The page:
Tagged with First World War novels

The Little Soul by Elinor Mordaunt (1920)

A very odd sounding novel, this, but notable for a sympathetic portrayal of a doctor who performs abortions. Review by Sue R: A  dramatic novel  set before and during World War One, it relates the story of Charles Hoyland,  “the little soul” of the title, and how he loses it. The epigraph at the beginning … Continue reading

The Sun in the Sands by Henry Williamson (1945)

Review by George Simmers (see his Great War Fiction blog here) When Chris told us that this month’s author would be Henry Williamson, my heart sank a little. I’ve read a fair bit of Williamson but he is not among my favourite writers. Reviewing one of his novels, J. B. Priestley described it as ‘a … Continue reading

The Beautiful Years by Henry Williamson (1921)

This is Williamson’s first published novel. I wondered, after hearing how the book presents a bleak picture of the years before World War 1 – years that are often presented as a golden ‘Edwardian sunset’ – whether the title is ironic? Review by Helen N: The plot concerns Willie Maddison, a motherless boy growing up … Continue reading

Henry Willliamson (1895-1977)

Henry Williamson (1895-1977) was a hugely prolific author (he  wrote over 50 books), best-known for his 1927 novel Tarka the Otter. As you might expect, given his birth date of 1895, Williamson fought in WW1 and his experiences there were extremely important to the direction of his life and writing. At our reading group discussion we got … Continue reading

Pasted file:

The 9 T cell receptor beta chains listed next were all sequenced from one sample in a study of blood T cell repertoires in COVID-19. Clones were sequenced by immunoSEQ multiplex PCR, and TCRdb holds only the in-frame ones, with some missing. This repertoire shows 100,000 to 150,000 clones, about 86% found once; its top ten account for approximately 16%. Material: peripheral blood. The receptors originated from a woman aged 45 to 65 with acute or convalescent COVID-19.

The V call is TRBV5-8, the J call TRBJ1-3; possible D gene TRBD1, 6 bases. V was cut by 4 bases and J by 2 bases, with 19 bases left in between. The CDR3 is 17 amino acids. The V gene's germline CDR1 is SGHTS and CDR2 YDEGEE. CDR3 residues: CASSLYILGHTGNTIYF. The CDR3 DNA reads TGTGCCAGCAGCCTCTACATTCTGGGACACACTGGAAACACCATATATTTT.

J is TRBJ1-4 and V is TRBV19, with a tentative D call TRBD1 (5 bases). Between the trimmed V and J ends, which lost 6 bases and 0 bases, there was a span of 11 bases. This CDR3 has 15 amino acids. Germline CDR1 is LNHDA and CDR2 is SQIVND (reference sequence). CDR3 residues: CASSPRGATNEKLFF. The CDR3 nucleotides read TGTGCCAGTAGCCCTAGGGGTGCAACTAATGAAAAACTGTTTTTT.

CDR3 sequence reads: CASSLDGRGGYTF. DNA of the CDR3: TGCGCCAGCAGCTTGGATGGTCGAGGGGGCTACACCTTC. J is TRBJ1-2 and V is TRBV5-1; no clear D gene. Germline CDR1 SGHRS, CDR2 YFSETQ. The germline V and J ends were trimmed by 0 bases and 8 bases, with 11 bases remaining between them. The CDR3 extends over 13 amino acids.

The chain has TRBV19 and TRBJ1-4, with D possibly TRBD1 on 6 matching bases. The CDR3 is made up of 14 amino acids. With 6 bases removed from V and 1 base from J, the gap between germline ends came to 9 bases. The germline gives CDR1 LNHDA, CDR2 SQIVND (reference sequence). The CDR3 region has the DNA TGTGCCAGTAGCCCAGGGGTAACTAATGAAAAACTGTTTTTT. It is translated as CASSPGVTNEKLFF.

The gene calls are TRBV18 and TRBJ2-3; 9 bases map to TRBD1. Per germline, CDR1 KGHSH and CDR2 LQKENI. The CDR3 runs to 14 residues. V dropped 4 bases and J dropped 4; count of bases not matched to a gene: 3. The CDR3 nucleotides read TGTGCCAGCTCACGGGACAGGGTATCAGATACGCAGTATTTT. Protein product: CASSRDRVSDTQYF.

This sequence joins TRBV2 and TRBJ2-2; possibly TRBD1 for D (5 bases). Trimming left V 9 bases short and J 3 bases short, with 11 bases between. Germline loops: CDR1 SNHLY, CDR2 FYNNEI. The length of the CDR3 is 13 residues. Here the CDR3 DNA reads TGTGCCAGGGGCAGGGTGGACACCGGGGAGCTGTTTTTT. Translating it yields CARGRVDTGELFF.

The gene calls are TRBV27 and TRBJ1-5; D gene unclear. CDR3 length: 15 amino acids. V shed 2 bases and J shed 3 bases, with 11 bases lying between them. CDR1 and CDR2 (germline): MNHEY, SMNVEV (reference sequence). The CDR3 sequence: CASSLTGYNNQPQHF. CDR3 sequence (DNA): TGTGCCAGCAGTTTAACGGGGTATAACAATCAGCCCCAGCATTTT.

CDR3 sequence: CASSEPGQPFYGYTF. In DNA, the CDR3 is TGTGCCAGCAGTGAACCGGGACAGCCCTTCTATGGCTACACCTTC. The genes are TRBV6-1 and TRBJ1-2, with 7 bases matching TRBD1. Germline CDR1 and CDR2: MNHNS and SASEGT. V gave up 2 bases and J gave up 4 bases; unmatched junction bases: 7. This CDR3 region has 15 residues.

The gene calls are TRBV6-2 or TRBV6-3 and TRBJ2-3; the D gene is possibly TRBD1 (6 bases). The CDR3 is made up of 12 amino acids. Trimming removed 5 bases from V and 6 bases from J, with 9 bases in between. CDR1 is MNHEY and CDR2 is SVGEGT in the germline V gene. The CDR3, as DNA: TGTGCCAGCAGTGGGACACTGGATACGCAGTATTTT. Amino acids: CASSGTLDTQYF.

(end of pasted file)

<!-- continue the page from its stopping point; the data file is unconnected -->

Greenmantle by John Buchan (1916)

This month we have also read the Richard Hannay novels by John Buchan. Responses were very mixed! Some thought the later novels inferior to the first, The Thirty-Nine Steps (1915), others thought them a rollicking read! The five Hannay novels are: The Thirty-Nine Steps (1915); Greenmantle (1916); Mr Standfast (1919); The Three Hostages (1924); The … Continue reading

WW1 as a Holy Crusade? Ernest Raymond’s best-seller ‘Tell England’ (1922)

Review by Reading Group member First, a plot summary: Initially the narrator describes the public school life of himself and his two close friends.  Training to ‘rule the waves’ involves the internalisation of key English characteristics, viz. reserve, restraint, resilience. The teaching of such cultural values is reinforced by caning, ridicule and isolation. Counterpointing this … Continue reading